An Afternoon Spent Ginning

No, it’s not what you think.  I spent an afternoon picking the seeds out of cotton bolls.  And while I picked and picked and picked, I thought about Eli Whitney a lot!  I learned my lesson last year when I waited until I had harvested all of my cotton to pick out the seeds.  It took me two days to “gin” just four ounces of cotton.  So this year I decided to pick out the seeds as I harvested the cotton.  So what’s involved in ginning cotton?

Each cotton boll has four or five segments.
Each cotton boll has four or five segments.
First, I pull apart one segment to make the seeds more visible.  There are seven or eight seeds per segment.
First, I pull apart one segment to make the seeds more visible. There are seven or eight seeds per segment.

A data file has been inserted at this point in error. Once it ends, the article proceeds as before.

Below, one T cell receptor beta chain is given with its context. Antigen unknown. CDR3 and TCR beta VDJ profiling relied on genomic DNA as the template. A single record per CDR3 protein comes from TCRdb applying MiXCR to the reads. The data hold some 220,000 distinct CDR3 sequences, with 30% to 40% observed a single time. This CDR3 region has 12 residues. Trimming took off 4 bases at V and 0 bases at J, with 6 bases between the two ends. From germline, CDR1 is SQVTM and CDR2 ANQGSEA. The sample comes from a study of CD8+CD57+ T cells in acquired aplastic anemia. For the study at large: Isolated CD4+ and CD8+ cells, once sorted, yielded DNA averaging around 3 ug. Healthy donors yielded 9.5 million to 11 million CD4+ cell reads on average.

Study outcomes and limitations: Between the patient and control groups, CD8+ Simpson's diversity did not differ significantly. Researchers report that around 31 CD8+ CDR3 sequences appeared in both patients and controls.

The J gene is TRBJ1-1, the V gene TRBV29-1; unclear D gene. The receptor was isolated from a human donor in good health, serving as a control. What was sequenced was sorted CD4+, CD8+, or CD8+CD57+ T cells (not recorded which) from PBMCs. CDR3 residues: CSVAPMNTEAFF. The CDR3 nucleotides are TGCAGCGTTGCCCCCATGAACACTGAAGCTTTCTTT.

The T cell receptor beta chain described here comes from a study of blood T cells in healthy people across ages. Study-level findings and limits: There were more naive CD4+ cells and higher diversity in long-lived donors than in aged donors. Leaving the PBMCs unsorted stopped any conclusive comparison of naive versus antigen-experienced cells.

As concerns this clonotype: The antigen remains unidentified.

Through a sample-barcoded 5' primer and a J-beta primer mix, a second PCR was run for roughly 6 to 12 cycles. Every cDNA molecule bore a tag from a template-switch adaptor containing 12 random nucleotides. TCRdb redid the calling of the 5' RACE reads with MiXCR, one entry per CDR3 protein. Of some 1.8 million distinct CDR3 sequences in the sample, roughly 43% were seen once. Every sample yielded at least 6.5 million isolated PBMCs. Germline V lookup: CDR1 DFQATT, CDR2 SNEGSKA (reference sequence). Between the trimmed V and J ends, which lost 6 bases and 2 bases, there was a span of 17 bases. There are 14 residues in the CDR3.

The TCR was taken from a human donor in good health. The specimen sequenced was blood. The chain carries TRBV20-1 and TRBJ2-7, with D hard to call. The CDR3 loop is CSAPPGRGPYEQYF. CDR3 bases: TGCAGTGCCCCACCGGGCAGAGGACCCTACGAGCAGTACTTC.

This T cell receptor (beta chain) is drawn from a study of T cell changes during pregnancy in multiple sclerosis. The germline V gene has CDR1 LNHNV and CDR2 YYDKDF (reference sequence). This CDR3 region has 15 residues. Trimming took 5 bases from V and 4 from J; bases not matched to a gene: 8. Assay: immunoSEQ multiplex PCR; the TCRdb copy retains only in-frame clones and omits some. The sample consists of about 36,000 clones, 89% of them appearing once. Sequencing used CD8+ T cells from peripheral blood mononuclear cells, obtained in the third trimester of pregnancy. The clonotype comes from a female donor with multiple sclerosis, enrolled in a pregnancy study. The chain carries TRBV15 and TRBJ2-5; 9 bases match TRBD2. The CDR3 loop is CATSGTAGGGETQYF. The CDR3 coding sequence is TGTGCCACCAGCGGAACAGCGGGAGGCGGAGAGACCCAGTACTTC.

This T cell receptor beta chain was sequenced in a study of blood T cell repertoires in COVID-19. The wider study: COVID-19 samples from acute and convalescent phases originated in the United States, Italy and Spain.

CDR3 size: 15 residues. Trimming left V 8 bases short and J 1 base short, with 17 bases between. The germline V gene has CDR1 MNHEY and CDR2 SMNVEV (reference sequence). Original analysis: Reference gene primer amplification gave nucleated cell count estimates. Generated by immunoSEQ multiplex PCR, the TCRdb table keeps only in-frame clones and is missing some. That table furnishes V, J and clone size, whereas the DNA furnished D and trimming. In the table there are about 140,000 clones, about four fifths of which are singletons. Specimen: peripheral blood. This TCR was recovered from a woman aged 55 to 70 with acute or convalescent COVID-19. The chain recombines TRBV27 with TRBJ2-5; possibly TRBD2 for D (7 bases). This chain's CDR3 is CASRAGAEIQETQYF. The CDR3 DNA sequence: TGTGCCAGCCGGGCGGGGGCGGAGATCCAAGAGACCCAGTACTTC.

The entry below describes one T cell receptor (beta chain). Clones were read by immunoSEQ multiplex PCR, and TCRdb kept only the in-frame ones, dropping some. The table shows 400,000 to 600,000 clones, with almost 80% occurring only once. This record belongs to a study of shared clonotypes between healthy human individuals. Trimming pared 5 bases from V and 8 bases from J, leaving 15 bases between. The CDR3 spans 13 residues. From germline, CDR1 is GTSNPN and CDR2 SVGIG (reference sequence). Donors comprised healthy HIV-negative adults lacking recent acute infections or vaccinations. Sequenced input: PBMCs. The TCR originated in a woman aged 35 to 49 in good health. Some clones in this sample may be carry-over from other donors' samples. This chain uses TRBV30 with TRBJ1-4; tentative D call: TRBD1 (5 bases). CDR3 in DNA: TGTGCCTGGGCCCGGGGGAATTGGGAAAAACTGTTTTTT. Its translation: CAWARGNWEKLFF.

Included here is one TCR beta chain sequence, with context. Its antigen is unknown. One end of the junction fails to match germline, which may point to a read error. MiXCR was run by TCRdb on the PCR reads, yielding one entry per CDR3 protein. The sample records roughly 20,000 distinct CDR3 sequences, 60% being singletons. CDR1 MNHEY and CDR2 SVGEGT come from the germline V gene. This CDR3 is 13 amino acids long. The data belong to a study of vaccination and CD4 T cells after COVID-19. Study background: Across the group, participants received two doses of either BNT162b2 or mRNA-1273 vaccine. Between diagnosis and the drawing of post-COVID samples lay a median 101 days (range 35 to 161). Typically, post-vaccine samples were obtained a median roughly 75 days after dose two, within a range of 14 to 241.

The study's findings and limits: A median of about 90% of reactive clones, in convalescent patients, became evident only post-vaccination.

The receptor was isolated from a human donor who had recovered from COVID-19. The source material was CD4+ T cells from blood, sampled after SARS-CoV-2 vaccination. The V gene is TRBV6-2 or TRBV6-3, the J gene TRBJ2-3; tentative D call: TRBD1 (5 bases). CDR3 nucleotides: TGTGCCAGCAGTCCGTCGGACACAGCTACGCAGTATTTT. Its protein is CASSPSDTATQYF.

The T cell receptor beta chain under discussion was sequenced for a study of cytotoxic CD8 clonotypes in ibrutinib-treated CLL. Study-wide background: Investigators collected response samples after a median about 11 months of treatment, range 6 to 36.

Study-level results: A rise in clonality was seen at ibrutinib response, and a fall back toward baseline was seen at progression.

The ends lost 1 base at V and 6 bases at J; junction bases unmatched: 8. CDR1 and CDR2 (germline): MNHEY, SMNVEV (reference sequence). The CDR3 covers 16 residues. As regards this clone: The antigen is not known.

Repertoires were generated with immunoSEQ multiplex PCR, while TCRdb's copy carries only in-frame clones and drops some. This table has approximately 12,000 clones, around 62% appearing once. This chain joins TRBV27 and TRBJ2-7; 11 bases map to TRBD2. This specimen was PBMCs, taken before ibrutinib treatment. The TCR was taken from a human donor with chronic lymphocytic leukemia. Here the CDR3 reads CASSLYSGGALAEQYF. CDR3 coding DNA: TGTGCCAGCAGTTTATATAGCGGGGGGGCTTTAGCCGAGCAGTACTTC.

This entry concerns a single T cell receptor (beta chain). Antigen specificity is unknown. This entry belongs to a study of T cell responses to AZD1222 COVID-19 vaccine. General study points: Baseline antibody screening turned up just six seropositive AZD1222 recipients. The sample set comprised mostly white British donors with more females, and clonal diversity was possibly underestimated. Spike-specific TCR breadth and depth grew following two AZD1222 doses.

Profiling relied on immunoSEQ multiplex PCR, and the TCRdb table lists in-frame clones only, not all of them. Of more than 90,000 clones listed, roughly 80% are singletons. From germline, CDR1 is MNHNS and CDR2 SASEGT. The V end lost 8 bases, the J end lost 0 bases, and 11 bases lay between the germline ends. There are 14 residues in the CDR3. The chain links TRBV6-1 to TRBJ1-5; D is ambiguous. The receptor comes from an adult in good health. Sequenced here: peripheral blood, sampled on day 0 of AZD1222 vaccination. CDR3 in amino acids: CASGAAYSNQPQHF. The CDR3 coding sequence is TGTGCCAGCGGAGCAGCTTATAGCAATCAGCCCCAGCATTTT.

Next, while holding the seed, I fluff out the fibers and slowly pull the fibers off the seed.
Next, while holding the seed, I fluff out the fibers and slowly pull the fibers off the seed.

While that might sound easy, let me tell you, those fibers are super glued to the seed!  Pull too hard and you’ll get a piece of the outer skin of the seed.  Pull too easy and you won’t get the fibers off!

Repeat this procedure many, many times until you have a pile of seeds and a pile of fluffy cotton fibers.
Repeat this procedure many, many times until you have a pile of seeds and a pile of fluffy cotton fibers.

The fibers are ready to be carded and spun into yarn.

Ginning is very labor intensive.  Without the modern cotton gin, I’d hate to think what the cost of a cotton garment would be!

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